Sketching physical computing apps on the iPhone w/Dashcode and sensors

Computers & Mobile Technology

Tellart’s NADA Mobile was launched a few months ago. Since then, the Tellart folks have released the source code under an open source license, so you can use it to build your own iPhone applications using Apple’s Dashcode as your development environment:

NADA Mobile is a suite of applications, originated at Tellart in 2008, for running xhtml css javascript “sketches” of new applications. The sketches run on the iPhone/iPod Touch hardware but are even useful for prototyping things that aren’t going to be iPhone apps. “Sketches” are generally built in Apple Dashcode, or just a text editor, and then uploaded to the RunSketch iPhone app using a desktop app called SketchServer.

NADA Mobile is an enhanced version of Mobile Safari that gives you access to the accelerometer, GPS, microphone–and can even be used to read the value of an external analog sensor attached to the device’s mic input (without using a computer or a microcontroller).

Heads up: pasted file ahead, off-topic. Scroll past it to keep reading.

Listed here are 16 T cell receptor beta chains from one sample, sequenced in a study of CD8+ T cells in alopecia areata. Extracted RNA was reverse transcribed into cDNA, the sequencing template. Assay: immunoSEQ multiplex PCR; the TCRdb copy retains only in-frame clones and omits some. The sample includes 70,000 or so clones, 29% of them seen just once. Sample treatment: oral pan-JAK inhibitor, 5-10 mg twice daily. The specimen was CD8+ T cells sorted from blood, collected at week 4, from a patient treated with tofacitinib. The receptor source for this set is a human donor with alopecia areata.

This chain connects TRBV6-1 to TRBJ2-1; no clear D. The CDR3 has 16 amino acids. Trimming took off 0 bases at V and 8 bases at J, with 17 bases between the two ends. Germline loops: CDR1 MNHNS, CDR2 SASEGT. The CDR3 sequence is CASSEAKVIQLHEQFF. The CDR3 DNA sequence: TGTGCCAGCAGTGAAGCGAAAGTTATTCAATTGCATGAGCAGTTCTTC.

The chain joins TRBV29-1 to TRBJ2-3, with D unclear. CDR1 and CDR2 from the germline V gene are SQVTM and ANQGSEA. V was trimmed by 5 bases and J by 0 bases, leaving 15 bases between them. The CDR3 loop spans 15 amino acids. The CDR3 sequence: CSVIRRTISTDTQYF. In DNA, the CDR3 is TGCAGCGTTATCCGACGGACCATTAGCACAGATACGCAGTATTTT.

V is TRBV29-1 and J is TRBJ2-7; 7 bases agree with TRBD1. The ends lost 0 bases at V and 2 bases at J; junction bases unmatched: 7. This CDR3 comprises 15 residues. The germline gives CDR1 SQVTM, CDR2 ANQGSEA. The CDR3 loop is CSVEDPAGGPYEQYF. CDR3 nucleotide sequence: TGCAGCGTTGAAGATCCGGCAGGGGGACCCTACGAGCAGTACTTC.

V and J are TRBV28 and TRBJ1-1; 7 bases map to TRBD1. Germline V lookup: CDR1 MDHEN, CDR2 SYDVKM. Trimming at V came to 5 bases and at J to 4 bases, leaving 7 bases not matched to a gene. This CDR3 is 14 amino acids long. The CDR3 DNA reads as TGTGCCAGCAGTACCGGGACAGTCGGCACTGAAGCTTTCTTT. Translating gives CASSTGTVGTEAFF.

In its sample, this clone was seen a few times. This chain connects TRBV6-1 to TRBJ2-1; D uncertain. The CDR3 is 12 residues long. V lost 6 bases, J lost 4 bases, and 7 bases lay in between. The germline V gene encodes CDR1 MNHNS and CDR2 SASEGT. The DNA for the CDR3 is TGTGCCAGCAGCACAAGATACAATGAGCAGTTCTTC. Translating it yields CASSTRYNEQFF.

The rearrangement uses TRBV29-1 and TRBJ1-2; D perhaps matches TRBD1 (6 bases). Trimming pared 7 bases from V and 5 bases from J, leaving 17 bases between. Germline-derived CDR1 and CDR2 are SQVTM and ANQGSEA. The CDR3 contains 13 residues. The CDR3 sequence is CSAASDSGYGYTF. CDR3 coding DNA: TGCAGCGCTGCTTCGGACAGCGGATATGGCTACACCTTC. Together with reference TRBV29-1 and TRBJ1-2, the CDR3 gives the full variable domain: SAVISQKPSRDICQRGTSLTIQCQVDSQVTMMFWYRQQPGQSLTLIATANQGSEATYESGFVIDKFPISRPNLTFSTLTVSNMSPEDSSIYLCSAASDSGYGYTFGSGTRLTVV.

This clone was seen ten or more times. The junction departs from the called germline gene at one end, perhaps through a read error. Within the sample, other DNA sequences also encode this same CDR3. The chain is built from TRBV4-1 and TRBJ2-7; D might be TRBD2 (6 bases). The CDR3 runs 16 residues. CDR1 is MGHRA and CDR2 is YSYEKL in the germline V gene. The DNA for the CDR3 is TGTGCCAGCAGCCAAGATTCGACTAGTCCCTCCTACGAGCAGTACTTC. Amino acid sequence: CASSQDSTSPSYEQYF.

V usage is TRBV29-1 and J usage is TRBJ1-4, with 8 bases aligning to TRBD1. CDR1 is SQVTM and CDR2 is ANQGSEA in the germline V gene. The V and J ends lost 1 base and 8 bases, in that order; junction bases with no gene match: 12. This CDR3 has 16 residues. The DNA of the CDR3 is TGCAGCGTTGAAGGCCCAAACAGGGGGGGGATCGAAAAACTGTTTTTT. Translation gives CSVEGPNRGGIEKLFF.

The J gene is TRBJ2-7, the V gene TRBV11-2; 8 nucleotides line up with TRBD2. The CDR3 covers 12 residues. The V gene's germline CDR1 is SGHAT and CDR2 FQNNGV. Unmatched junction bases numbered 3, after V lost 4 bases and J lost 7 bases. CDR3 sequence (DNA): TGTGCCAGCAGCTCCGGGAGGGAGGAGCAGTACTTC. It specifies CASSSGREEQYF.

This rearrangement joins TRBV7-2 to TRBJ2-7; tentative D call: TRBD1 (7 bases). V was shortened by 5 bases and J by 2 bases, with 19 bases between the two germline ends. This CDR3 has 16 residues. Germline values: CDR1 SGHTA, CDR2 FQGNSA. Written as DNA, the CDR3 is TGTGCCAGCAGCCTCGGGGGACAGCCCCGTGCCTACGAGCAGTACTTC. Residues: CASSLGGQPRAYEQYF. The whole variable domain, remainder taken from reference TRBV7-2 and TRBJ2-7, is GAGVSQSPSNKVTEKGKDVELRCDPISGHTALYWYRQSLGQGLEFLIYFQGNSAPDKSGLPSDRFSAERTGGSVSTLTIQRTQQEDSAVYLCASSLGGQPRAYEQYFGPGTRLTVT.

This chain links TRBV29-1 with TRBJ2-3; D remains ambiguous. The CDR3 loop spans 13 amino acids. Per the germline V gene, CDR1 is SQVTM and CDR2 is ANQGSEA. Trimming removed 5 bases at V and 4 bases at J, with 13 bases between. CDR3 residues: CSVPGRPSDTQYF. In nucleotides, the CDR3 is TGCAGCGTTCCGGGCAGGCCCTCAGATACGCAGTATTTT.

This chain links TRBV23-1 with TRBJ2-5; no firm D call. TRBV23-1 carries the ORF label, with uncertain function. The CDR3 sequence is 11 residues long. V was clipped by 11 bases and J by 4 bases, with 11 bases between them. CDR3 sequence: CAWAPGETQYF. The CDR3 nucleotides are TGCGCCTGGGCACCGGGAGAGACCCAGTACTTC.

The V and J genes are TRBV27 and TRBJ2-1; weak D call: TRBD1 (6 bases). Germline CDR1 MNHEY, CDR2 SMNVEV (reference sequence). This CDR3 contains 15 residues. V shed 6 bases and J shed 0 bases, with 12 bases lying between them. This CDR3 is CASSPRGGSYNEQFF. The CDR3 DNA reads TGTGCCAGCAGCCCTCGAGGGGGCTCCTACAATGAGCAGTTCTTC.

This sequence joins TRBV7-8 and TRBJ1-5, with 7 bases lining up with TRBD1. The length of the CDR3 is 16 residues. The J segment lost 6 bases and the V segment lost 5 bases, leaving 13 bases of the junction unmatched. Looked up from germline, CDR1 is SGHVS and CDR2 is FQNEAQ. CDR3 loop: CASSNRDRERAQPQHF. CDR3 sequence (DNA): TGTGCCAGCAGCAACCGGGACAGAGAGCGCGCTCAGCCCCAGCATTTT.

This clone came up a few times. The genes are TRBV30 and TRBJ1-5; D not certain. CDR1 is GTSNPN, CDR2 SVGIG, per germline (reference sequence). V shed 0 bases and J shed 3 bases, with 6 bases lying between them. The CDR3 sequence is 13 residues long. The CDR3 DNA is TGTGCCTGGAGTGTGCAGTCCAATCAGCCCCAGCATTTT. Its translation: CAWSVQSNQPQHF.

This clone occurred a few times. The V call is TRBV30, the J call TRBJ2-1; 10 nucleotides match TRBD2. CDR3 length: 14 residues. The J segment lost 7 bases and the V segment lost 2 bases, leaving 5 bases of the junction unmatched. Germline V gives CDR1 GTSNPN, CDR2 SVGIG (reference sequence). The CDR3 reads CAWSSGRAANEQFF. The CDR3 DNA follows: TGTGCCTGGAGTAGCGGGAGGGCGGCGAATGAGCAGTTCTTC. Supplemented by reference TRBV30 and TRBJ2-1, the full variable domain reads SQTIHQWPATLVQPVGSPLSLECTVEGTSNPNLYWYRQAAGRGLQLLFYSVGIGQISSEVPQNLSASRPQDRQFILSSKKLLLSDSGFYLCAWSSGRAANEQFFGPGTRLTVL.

I love the way they’ve integrated sensors into NADA Mobile. Like the external keyboard solution shown off by Perceptive Development in iPhone Hacks, Tellart uses the microphone in port. But instead of working with serial connections, Tellart’s 1/8-inch Jack uses a simple design to read the value of variable resistors. Check out the instructions for talking to a sensor from NADA Mobile: Tutorial: Creating an Application Sketch w/ Sensor

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I'm a tinkerer and finally reached the point where I fix more things than I break. When I'm not tinkering, I'm probably editing a book for Maker Media.

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